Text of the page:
Small talk not your forte?
Always running out of sensible things to say when face-to-face with a stranger?
In other words, what do you say when you don’t know what to say?
Simple: Talk about the weather!
Weather is such a reliable topic, as there’s practically a new forecast every day.
Small talk, whether in English or Korean, involves, sooner or later, jabs about how the weather is “So cold!” or “So hot!” or “So freakin’ Instragrammable!”
In today’s lesson, we talk about Korean weather-related vocabulary that might come in handy when conversing with a native speaker. Because you never know when you’ll get stuck under an awning with someone… on the very day that you forget to bring your umbrella.
So, are you ready to embrace awkward small talk in another language? Let’s go!
Winter Is Coming! 40+ Words and Phrases for the Weather in Korean
Let’s start by introducing you to the seasons, or 계절 (gye-jeol). Like in Carole King’s song, there are four distinct seasons in Korea: winter, spring, summer and fall. Although, as of late, both summer and winter are becoming more pronounced, extended and unpredictable. Climate change, anyone?
봄 (bom) — spring
If you find yourself in Korea sometime between March and May, then you’re smack in the middle of spring. That’s the best time to chase after cherry blossoms and take that perfect selfie that’ll be the envy of your social media cohorts.
The peak time to see cherry blossoms is mid-March to early April, when these pink beauties are in their picture-perfect best.
여름 (yuh-reum) — summer
Summer is from June to August. This is the hottest time of the year. Ironically, it’s also the wettest. Korea’s 장마 (jang-ma), or rainy season, happens around the middle of June to July. It’s best to ready your umbrella and raincoats during 장마 because you could be braving hot and humid weather in the morning, and before you know it, you’re skipping around in puddles (and being a child again) in the afternoon.
After this short, wet streak, temperatures then rise to as high as 40℃ around late July to August. Ditch those thick and baggy clothes and opt for light fabrics.
가을 (ga-eul) — fall
Korea is beautiful all year round, but September to November might just be when it’s most quiet and awe-inspiring. That’s when nature plays with the color palette and turns leaves and foliage into crimson, orange and yellow.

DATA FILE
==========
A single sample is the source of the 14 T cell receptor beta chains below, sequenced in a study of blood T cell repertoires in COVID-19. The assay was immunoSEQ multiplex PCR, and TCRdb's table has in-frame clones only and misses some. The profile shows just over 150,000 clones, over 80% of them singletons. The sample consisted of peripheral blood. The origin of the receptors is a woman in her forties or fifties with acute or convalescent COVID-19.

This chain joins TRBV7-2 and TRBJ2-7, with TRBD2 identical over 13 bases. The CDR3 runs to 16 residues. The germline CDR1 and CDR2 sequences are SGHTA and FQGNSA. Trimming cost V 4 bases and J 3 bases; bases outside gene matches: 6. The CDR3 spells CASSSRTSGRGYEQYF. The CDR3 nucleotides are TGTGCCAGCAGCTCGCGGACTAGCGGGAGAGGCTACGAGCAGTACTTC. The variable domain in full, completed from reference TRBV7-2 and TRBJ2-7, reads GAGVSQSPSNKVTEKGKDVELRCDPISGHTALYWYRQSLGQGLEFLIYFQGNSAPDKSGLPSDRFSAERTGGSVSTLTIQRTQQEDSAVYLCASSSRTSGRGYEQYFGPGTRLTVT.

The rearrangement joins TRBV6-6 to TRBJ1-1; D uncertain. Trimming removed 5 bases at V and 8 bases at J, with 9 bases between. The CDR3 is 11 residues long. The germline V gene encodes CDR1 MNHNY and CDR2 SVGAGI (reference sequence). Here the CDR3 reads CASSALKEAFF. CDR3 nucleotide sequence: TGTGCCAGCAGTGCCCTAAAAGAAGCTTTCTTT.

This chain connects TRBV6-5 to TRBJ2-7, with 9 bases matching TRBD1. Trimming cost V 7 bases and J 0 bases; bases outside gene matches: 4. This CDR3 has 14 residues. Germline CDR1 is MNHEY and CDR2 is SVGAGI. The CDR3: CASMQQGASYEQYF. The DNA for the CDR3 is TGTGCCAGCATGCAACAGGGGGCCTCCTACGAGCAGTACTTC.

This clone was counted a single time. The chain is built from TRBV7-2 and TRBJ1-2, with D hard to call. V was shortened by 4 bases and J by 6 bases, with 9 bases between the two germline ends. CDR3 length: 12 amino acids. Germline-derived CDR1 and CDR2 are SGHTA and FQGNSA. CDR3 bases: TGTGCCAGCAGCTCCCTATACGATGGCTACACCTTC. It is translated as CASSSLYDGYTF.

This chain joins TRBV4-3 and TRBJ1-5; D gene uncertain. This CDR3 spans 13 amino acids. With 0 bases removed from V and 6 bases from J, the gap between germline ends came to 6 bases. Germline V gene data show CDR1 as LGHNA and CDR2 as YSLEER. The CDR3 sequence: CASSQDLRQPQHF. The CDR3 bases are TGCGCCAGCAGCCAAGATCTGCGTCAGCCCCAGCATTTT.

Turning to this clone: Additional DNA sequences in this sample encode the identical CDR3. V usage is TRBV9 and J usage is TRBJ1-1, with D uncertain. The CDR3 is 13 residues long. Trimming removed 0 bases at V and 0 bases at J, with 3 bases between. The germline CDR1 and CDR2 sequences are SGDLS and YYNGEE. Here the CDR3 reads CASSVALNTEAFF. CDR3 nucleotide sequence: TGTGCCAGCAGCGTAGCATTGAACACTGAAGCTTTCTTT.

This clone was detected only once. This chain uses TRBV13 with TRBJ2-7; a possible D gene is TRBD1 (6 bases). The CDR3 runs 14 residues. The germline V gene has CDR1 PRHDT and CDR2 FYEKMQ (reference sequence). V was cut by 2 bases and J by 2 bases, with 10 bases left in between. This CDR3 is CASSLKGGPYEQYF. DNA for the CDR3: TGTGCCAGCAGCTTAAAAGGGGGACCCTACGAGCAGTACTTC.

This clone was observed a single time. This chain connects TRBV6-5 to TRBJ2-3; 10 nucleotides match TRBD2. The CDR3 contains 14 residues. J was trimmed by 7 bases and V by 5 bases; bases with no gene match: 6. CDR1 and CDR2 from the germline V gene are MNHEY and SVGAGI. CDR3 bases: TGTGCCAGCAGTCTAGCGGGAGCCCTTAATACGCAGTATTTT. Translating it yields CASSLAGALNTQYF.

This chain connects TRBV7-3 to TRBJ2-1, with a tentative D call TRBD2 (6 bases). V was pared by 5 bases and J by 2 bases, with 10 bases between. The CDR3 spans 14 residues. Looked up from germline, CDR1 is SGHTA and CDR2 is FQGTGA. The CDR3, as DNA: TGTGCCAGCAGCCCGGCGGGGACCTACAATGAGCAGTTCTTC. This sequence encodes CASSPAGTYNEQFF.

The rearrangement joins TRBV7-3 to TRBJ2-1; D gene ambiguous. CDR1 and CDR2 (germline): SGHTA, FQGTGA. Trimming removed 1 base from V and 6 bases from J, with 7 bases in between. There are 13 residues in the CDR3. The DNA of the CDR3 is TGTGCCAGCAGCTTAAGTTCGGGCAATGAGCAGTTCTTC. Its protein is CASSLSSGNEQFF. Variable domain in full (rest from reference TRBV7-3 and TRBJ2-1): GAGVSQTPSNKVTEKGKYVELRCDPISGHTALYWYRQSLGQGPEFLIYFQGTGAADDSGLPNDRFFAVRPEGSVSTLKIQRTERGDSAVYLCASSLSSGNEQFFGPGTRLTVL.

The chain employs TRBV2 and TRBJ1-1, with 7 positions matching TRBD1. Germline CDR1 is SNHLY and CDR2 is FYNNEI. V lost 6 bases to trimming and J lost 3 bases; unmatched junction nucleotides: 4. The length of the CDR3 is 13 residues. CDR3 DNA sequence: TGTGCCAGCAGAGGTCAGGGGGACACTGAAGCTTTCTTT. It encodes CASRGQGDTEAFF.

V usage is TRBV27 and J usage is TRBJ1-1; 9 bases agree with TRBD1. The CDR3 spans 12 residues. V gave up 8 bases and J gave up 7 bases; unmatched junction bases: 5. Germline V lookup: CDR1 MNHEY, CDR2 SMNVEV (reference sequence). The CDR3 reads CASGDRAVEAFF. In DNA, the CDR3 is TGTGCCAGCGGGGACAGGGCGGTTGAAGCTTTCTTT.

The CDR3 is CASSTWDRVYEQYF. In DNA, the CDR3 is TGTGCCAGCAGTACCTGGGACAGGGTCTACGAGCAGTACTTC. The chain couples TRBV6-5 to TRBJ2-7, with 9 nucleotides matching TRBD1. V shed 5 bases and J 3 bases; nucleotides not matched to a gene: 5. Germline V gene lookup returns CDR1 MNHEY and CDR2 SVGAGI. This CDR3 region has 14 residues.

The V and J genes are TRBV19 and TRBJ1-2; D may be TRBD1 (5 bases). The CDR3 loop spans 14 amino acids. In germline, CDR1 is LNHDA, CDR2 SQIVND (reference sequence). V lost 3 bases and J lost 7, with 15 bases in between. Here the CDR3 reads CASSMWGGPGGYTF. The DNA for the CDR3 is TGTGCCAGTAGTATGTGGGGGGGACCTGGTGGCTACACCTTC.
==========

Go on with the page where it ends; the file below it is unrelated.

A visit to Nami Island, for example, would get you some of the most stunning autumn views of nature on this side of the planet. Get your camera ready and pack an extra battery. You’re going to need it.
겨울 (gyuh-wool) — winter
The nation’s winters happen between the months of December and February (snow comes in around late November). Koreans have romantic notions regarding the first snow of the year. They believe that if you’re lucky enough to be watching the first snow with your “special friend,” true love will blossom for both of you. For true believers, the first sight of the white powder sends phones ringing as couples proceed to the place where they promised to meet. Ah, the promise of forever!
January is the coldest month in Korea. (There’s nothing romantic about it.)
Whether you’re stuck inside in winter or just want to practice these season/weather words any time of the year, you can hear them used by native speakers via videos on FluentU.
For example, you can watch this cool music video of Lim Kim’s song called “Rain.”
If you watch it with FluentU, you’ll get access to interactive subtitles (click on any word to find out more about it), quizzes, flashcards and more.
Check out all of the weather-related videos or browse other content on FluentU by signing up for a free trial.
Korean Words to Describe the Weather
You have your own opinions about the weather, or 날씨 (nal-ssi), but you probably need to know how to describe a particular day’s forecast. Not that you need to explain why you’re wearing thick woolen sweaters in the searing heat of July, but here are some words that might help you describe how temperatures are at the moment.
맑아요 (mal-ga-yo) — fine
해나요 (hae-na-yo) — sunny
따듯해요 (tda-deut-hae-yo) — warm
습해요 (seup-hae-yo) — humid
더워요 (duh-wo-yo) — hot
흐려요 (heu-ryuh-yo) — cloudy
바람 불어요 (ba-ram boo-ruh-yo) — windy
비가 와요 (bi-ga wa-yo) — rainy
추워요 (choo-wo-yo) — cold
Beyond the sun and snow, there are several weather-related phenomena that, depending on your personal preference, could either ruin or make your day. Here are some of them.
구름 (goo-reum) — cloud
비 (bi) — rain
홍수 (hong-soo) — flood
눈 (noon) — snow
얼음 (uh-reum) — ice
우박 (woobak) — hail
안개 (an-gae) — fog
기온 (gi-on) — temperature
바람 (ba-ram) — wind
태풍 (tae-poong) — hurricane/typhoon
폭풍 (pok-poong) — storm
번개 (bun-gae) — lightning
천둥 (chun-doong) — thunder
무지개 (moo-ji-gae) — rainbow
지진 (ji-jin) — earthquake
Korean Phrases About the Weather
In addition to the ones we learned earlier, here are some basic sentences and expressions that might come in handy.
날씨가 어때요? (Nal-ssi-ga eo-ttae-yo?) — How’s the weather?